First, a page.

Gold prices push above $1,750 as Fed looks to slow the pace of rate hikes - FOMC minutes
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(Kitco News) - The gold market is trading just off session highs above $1,750 an ounce as the Federal Reserve signals a slower pace of rate hikes through year-end, according to the minutes of the November monetary policy meeting.
Although persistently high inflation remains a significant threat, the central bank committee said that it would be appropriate to slow the pace of rate hikes.
“A substantial majority of participants judged that a slowing in the pace of increase would likely soon be appropriate. A slower pace in these circumstances would better allow the Committee to assess progress toward its goals of maximum employment and price stability,” the minutes said.
However, the discussion is a lot more nuanced, as the minutes show that some committee members wanted to keep the current pace in place.
“A few other participants noted that, before slowing the pace of policy rate increases, it could be advantageous to wait until the stance of policy was more clearly in restrictive territory and there were more concrete signs that inflation pressures were receding significantly,” the analysts said.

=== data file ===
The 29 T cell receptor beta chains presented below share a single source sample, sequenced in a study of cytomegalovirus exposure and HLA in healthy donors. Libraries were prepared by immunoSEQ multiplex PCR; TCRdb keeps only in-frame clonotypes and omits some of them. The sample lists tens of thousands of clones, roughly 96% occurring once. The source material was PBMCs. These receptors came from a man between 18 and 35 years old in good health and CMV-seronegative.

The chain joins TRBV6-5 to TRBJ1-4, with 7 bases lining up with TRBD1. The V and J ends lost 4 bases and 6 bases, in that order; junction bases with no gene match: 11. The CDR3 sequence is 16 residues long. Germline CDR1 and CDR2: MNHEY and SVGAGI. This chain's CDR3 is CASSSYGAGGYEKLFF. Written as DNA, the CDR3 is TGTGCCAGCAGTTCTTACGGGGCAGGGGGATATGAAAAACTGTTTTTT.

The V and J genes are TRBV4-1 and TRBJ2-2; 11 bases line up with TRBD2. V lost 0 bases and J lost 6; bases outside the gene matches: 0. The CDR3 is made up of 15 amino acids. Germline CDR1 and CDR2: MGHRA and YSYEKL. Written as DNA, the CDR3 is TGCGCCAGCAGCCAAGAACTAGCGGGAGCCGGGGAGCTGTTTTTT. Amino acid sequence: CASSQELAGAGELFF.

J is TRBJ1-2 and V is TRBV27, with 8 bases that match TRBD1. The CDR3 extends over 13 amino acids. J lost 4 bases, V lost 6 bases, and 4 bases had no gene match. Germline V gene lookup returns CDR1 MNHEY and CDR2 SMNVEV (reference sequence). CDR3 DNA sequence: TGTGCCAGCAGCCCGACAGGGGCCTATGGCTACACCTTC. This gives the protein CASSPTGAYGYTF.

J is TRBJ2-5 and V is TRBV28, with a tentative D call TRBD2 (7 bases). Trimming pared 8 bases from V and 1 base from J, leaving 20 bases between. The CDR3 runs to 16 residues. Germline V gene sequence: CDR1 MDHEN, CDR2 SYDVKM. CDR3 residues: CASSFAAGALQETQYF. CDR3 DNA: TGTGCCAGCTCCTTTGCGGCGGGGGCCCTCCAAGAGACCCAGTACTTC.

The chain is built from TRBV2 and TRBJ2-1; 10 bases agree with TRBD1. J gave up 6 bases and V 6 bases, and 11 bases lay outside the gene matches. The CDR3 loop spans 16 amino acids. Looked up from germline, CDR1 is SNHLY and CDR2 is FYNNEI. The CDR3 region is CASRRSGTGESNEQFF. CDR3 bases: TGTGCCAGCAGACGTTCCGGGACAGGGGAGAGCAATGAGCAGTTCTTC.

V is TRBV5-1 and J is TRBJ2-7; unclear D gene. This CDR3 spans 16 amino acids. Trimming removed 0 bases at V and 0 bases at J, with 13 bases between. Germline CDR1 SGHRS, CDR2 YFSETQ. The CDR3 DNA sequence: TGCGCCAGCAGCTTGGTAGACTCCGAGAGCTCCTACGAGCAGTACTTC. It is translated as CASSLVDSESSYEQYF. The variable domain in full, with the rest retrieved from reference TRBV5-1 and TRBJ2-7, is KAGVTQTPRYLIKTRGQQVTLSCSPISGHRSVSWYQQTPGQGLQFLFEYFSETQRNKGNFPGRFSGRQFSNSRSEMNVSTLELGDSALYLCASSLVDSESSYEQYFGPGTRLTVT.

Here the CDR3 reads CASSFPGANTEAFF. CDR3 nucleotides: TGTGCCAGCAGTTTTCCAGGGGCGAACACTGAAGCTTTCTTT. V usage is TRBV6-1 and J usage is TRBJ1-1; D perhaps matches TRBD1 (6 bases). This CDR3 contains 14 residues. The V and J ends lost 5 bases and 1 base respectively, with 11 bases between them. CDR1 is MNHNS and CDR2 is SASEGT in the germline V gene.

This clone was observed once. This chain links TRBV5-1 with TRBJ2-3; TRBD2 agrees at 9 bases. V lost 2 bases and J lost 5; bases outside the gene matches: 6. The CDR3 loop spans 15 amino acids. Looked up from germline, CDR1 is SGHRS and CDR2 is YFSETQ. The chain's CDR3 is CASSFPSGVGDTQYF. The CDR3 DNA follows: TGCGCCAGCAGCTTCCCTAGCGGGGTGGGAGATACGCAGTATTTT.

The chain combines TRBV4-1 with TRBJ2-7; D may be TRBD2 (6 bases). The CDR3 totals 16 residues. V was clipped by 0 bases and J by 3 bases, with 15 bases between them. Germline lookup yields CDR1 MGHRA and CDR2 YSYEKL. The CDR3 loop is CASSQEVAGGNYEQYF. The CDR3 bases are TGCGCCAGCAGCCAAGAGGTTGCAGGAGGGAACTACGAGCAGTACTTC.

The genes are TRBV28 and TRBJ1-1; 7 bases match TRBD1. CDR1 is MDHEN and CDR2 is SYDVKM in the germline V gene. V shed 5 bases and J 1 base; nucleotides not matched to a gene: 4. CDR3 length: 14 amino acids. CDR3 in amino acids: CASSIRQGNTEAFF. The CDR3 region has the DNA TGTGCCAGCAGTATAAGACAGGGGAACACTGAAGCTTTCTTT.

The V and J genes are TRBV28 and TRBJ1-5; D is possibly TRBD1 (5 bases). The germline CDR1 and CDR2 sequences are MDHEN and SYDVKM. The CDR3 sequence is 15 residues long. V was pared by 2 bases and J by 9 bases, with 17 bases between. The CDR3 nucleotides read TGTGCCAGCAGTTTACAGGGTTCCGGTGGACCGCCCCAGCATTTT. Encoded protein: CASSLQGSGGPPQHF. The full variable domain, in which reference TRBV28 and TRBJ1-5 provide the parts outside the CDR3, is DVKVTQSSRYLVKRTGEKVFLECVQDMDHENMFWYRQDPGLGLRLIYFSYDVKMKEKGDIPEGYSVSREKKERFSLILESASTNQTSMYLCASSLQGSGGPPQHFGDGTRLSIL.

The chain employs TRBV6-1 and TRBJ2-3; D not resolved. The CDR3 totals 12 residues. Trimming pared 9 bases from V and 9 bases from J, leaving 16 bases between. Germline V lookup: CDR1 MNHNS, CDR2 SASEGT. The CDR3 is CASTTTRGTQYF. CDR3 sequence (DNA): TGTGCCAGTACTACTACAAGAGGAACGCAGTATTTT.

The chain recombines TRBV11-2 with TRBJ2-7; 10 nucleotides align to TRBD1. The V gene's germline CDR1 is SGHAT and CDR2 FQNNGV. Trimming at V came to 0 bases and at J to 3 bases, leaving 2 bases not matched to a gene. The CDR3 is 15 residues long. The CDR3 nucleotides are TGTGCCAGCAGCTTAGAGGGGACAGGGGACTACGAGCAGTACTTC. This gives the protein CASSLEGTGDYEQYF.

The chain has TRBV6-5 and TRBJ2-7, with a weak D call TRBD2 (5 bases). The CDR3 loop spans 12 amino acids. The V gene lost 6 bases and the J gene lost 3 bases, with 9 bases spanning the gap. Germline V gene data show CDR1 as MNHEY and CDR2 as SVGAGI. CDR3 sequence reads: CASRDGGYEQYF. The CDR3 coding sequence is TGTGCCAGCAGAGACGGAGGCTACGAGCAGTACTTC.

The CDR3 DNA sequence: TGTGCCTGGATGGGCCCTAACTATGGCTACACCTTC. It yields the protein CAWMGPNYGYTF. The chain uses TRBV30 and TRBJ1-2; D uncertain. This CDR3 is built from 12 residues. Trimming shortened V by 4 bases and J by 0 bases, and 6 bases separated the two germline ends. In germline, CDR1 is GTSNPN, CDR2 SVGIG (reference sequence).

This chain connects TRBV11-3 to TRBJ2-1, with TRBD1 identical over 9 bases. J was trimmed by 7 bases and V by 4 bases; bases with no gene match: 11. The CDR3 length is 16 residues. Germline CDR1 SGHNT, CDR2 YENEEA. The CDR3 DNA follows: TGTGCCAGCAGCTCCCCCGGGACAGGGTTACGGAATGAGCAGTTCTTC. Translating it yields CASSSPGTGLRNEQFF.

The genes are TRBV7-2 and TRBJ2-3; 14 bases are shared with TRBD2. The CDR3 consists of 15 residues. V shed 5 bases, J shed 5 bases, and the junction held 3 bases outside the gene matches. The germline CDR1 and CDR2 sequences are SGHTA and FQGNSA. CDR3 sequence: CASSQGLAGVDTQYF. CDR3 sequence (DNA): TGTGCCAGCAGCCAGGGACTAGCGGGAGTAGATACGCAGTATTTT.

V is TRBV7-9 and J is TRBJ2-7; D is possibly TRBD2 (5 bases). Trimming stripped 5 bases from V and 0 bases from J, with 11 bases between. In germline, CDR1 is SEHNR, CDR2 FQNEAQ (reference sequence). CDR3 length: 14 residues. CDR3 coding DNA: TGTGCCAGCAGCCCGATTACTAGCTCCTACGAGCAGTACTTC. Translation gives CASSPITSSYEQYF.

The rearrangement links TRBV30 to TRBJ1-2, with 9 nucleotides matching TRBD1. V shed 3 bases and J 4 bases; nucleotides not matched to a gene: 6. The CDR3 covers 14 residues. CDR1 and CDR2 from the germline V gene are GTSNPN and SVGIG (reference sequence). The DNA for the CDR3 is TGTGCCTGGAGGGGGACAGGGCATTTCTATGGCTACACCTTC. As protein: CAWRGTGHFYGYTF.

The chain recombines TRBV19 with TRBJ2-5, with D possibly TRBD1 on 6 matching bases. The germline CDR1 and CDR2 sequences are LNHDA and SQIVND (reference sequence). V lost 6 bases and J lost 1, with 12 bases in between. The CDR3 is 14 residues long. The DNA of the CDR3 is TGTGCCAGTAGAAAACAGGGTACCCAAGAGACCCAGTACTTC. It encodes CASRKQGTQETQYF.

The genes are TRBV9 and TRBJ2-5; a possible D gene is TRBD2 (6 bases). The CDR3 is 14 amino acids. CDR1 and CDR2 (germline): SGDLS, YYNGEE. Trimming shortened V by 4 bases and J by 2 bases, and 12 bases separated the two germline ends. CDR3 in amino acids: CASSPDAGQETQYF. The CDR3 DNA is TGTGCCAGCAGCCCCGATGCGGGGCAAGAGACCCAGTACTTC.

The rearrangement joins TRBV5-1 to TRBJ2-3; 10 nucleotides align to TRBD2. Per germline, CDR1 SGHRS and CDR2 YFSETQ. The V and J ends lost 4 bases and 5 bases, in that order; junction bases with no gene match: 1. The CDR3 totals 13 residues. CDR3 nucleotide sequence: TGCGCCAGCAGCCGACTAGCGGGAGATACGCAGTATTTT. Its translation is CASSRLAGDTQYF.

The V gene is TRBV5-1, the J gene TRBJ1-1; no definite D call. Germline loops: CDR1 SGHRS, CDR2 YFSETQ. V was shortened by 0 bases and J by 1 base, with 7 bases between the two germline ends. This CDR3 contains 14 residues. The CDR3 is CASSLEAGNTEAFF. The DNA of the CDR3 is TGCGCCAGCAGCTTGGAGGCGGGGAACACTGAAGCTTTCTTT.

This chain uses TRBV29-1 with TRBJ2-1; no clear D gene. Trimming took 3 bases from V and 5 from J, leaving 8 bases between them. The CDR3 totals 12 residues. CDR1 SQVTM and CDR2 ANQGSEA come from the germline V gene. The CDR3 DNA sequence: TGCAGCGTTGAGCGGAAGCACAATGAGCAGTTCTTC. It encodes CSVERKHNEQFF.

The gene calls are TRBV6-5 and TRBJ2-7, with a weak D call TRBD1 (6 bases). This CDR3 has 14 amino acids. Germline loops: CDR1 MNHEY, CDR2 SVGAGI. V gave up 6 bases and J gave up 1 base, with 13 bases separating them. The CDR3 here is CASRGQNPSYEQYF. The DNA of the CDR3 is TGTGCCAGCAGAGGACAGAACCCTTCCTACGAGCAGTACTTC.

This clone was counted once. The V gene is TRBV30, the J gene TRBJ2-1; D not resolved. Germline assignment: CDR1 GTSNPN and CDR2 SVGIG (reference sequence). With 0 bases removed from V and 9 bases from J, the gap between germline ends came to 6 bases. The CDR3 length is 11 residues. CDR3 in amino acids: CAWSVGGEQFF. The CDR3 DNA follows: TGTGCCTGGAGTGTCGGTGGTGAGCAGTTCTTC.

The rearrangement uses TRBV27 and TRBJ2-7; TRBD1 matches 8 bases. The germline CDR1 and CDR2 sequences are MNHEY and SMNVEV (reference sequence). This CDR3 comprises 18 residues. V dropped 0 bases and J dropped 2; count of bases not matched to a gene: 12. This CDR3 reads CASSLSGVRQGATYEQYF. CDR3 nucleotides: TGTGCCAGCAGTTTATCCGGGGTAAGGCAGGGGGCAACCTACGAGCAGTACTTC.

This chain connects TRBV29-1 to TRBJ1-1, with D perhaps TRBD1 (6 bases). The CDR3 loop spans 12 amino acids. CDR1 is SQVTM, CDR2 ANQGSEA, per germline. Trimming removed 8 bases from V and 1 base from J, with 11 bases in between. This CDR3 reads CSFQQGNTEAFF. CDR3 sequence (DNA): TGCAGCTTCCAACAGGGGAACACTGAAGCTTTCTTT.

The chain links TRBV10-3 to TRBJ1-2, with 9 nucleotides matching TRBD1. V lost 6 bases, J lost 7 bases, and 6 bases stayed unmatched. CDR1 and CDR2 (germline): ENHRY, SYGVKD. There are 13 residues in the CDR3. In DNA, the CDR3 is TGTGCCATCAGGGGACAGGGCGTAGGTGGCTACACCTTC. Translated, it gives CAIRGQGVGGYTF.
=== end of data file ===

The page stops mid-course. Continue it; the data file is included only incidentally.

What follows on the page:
According to some analysts, a slightly dovish tilt to the minutes is helping gold prices push above the critical physiological level at $1,750 an ounce. December gold futures last traded at $1,750.20 an ounce, up 0.60% on the day.
Although gold is seeing an initial boost as the Federal Reserve looks to adjust its monetary policy tightening, some market analysts note that the terminal rate remains the same. The Minutes showed that some committee members expect the Fed Funds rate to end higher than previous projections.
“Many participants commented that there was significant uncertainty about the ultimate level of the federal funds rate needed to achieve the Committee’s goals and that their assessment of that level would depend, in part, on incoming data. Even so, various participants noted that, with inflation showing little sign thus far of abating, and with supply and demand imbalances in the economy persisting, their assessment of the ultimate level of the federal funds rate that would be necessary to achieve the Committee’s goals was somewhat higher than they had previously expected,” the minutes said.
In its economic projections in September, the central bank saw the Fed Funds rate topping out at 4.6%; however, according to the CME FedWatch Tool, markets see a terminal rate above 5%.